My Story Matters

Last week while at the Youngevity convention, I had the opportunity to participate in our first ever community service day. It was amazing, and my heart was incredibly touched. I want to share the experience with you for a couple of reasons. First, I continue to be amazed at how much this company cares and that we are out there making a difference in the community. It also touched me deeply that before we got off the bus to begin our day, our company president started our day with prayer. In a world where everyone seems to be so worried about being “politically correct,” I am blessed to be in a company where faith matters as well. Also, I’m hoping to do more with this organization and just want to share why I think it matters!

My day was the morning session. This event was done through our Be The Change Foundation with Youngevity and the organization, My Story Matters. My Story Matters works to create books for kids that tell their stories. Some of the groups they work with include refugees, homeless shelters, kids with life threatening illnesses, and parents who have lost children. It’s a way to show those children that no matter what their story is, no matter if it’s been hard or easy, it matters and they are important. The process is awesome and I felt so blessed to have been a part of this event.

We began by meeting our student volunteer (on the right in the picture). Having an adult work with a young person is pretty awesome; it often helps the kids come out of their shell a bit. My volunteer was absolutely adorable and so much fun to work with. Throughout our morning, we did interviews for two kids for their books. This picture was our second interview.

Interviews bring out information from the kids about where they are from, what kind of things they like, what their family is like. It also helps them to vocalize that it’s okay to be both happy and sad, and that they are indeed strong. In the end, they are asked to select one word that they would like to use to describe themselves. During this process, pictures are also taken to go with each topic. They take serious pictures, and they take fun pictures, pictures with friends, pictures doing things they love. Then it all goes to a team of writers, who create the “draft” book. Each child gets to approve their own book. It is, after all, THEIR story and they have the final say. Once they have done that, the book is created and presented to them.

When I signed up for this event, I said I think lives will be changed. As a writer, I get the importance of stories. Being able to articulate your own story and then have it in a book as both a remembrance and something you can share seemed pretty cool to me. What I didn’t realize was just how much it would change lives–not just the kids, but ours as well. After our event, I found myself reflecting on the experience all day long, often with eyes full of tears for the things they kids had shared and for what I had seen. Now, mind you, those were not tears of sadness. Honestly, they were tears of amazement that these kids have gone through what they have and remain so resilient. I want to share two takeaways, one from each of my interviews.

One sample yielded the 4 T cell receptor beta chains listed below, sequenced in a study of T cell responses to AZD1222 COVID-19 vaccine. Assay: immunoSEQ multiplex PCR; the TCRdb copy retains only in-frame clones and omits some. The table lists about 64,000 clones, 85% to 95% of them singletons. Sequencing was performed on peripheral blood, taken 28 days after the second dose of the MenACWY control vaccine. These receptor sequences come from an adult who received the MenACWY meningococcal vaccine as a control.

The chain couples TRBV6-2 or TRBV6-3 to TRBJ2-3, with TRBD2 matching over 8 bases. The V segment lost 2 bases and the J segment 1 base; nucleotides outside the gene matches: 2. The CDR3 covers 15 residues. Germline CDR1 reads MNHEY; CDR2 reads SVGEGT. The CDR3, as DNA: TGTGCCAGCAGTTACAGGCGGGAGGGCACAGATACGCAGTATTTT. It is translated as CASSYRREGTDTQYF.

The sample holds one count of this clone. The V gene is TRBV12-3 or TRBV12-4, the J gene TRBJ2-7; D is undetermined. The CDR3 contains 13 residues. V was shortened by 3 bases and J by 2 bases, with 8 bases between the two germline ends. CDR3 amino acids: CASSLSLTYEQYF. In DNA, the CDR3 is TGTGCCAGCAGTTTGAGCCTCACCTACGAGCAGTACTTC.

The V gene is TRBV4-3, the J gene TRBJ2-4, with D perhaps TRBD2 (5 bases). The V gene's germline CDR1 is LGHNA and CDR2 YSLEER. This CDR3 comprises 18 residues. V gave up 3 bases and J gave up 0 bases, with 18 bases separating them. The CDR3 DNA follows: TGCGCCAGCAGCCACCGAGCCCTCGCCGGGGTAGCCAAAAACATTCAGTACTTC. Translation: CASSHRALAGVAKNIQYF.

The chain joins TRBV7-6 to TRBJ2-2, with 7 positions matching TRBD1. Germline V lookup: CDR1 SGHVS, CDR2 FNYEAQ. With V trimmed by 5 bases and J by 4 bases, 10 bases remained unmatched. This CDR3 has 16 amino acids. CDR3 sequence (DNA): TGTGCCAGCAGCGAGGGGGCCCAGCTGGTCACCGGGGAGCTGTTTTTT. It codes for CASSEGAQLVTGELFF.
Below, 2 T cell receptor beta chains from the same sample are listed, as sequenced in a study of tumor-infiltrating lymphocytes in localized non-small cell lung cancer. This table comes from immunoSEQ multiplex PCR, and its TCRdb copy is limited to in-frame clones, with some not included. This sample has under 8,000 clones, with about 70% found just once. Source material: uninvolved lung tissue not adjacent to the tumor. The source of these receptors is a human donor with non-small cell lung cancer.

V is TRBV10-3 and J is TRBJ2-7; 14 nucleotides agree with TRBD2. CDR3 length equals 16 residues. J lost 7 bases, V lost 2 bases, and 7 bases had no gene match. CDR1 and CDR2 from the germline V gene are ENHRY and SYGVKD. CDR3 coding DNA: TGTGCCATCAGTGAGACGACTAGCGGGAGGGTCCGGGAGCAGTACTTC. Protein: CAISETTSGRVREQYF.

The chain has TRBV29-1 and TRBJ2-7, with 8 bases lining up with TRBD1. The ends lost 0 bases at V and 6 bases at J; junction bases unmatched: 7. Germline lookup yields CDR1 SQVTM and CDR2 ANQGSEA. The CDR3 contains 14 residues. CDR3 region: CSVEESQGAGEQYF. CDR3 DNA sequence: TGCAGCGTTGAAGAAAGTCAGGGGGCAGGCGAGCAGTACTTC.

In my first interview, I asked the young woman “If you could change one thing in the world, what would it be?” Her response was “nothing.” I asked “so, the world is perfect?” She said, “not at all. But if I changed things, then I would never learn the lessons I’ve learned from the hard things in my life.” She is 17 years old! Her family is from Mexico and life has definitely not been easy for her. What insight for so young!

In the next interview, one of my questions posed was “You’ve had a tough life the last 10 years, what has been your greatest lesson from all of the challenges?” I was not at all prepared for this young man’s response: “I learned to always be humble.” He went on to explain that until age 7, his family was intact and they had everything they could ever want. When he was 7, his father left the family, leaving his mother to raise four children and they “had nothing.” Mind you, while some of what he talked about was “things,” most of it was not. It was simply life’s necessities. He told me “when we had things, we weren’t always kind. You never know where life will take you, so always be humble.” His spirit is amazing. He’s not bitter and he has such insight into the world and his future.

I found myself thinking what if we learned those lessons early in life? So many times, life happens to us and we become bitter, angry and cry out wondering “why me?!” We forget that with every hardship or challenge comes a lesson, something we are to learn from it. Then we find ourselves in good times, life is going great, and we sometimes forget where we came from. Some develop an attitude of superiority, never thinking that everything can disappear in an instant. Always be humble.

This event has left a lasting impression on my heart. I hope to bring an event like this to my own community. There are so many stories to tell and I hope to be able to facilitate more of that. And yes, no matter where you are, you can help. These kids are never charged for the books they create. Each book costs $25-30 to make, a very small price to give them something that lasts forever. My Story Matters makes the books through our Heritage Maker program, and you can help sponsor a book for a child. If you’d like to do that, there are two options, one for $15 and one for $25. Sponsor a book today! Every little bit helps to allow more kids to understand that, indeed, their story matters.

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